And the only time we see Jung-hoo prepare a meal (ramen for two) his teacher leaves him. I wouldn’t blame the kid for having a complex about sharing mealtimes, people seem to keep abandoning him in the middle of dinner.

    Also wasn’t it in the 1st episode where we see Myung-hee going to great lengths to prepare a fancy dinner for Ji-ahn’s death anniversary (?) – that ritual of preparing your dead daughter’s favourite foods every year, still hanging on to a way to keep her and your deceased friends as a part of your life. And Myung-hee perpetually sending Moon-ho home with leftovers – another isolated, lonely man who probably doesn’t get much of a chance at a sit-down meal with family.

    (And yes they totally played footsies under the table, nobody can take that away from me, NOBODY).


    • Once again, an epic comment! Thanks for that GORGEOUS reminder of that scene with his mum, which never quite sat right for me at the time, because I was expecting him to be the typical mysterious loner archetype and him meeting his mother seemed odd. But of course now I see the light cos the show needed to establish some kind of connection with her because…well we know what happens at the end of ep 12 and it wouldn’t make any sense if he didn’t know her (smarts, this show has some!). Coz he loves his mama! And the only way he’s been able to keep that love without resenting her is by actively making a chose to do so. WHICH IS WHY I LUFF HIM!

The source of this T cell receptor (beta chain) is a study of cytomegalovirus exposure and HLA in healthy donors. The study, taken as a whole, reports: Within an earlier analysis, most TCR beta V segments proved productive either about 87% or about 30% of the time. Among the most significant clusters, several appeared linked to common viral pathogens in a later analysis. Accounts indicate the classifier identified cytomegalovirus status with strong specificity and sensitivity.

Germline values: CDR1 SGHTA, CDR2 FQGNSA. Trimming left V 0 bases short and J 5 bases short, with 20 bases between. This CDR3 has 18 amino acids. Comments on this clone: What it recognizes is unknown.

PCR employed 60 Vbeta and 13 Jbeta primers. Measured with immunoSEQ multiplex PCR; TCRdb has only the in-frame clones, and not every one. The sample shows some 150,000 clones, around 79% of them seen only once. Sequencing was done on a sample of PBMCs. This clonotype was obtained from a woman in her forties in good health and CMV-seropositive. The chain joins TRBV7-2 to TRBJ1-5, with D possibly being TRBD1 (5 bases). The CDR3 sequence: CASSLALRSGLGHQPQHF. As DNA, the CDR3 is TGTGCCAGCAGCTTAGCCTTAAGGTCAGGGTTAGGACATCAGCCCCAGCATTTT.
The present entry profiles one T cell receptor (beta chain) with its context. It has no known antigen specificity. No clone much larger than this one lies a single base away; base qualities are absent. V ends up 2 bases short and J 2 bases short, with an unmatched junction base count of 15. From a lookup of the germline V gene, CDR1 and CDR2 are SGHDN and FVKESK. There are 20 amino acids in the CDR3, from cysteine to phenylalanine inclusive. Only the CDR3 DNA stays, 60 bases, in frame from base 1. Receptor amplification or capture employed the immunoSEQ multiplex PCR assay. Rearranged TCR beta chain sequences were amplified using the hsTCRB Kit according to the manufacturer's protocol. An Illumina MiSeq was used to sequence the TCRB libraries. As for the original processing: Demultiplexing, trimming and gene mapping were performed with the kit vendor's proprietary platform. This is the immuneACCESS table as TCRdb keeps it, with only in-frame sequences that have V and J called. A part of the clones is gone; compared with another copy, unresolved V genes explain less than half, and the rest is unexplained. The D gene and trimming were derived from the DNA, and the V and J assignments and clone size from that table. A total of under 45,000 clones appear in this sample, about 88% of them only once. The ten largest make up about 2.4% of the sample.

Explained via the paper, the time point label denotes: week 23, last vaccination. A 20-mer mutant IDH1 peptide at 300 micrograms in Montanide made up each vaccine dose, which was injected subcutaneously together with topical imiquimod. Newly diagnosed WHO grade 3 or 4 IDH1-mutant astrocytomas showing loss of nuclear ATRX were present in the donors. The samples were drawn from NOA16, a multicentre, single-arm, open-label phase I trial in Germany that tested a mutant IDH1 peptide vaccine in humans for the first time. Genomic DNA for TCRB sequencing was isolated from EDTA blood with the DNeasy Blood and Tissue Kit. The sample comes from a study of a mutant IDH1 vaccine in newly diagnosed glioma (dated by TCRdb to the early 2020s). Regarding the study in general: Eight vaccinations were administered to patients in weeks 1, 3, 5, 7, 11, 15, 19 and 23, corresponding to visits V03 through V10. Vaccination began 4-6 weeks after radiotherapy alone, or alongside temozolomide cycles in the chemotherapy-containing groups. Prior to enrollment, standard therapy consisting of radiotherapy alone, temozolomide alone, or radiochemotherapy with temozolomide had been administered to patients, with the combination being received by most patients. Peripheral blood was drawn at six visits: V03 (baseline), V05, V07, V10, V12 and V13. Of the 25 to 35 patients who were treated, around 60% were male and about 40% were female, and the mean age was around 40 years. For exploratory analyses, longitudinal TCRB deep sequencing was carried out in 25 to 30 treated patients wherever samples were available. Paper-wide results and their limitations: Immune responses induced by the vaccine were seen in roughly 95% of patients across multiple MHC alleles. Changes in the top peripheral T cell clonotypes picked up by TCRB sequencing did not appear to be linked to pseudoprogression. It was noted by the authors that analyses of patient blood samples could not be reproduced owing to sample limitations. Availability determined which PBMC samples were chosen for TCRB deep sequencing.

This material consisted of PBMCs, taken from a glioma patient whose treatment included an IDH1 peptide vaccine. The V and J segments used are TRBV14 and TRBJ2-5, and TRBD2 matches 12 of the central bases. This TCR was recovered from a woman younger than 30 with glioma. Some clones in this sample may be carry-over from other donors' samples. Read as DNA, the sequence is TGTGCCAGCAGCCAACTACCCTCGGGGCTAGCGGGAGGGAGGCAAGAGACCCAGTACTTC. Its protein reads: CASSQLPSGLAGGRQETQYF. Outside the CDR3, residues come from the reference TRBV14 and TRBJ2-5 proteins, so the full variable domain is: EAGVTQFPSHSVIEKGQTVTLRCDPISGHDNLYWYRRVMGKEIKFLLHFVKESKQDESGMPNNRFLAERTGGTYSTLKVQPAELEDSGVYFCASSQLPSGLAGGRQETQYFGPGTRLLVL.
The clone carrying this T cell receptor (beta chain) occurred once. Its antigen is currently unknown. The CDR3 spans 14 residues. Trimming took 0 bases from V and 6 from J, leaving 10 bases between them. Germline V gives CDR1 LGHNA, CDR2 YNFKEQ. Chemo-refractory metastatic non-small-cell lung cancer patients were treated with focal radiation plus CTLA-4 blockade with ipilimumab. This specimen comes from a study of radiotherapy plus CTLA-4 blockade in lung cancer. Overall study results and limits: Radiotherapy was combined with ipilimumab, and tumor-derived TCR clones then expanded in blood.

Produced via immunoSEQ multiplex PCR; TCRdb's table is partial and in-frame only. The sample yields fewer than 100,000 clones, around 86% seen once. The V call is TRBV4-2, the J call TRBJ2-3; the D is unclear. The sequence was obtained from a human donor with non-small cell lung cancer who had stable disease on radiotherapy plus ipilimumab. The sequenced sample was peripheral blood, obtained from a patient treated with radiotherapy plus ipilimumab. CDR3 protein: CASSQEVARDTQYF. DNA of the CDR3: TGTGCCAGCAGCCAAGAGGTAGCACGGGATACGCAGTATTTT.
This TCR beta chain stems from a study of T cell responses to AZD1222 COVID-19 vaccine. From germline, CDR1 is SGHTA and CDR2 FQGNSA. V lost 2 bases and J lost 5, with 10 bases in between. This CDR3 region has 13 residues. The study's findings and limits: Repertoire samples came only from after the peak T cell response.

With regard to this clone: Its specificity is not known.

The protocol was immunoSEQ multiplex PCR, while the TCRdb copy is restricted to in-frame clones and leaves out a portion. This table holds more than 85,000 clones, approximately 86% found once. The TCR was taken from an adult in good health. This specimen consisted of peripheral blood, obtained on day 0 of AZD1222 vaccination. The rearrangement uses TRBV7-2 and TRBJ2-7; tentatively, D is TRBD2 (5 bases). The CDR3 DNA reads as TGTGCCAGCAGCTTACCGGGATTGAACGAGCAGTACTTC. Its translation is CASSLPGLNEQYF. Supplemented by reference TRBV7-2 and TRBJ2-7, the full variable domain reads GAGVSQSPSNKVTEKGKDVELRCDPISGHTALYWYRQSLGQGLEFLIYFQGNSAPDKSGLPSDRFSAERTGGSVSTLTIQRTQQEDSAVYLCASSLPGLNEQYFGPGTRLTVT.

OMG he definitely has a complex bout meals, right?!


  6. There are so many to choose from.

    That scene got my heart so bad! I love how you pointed it here.
    His eyes in that scene have so much of loneliness in them!


  7. Pingback: Team Feels Flatlines for “Healer” Episode 11-12 | DramAdrenaline!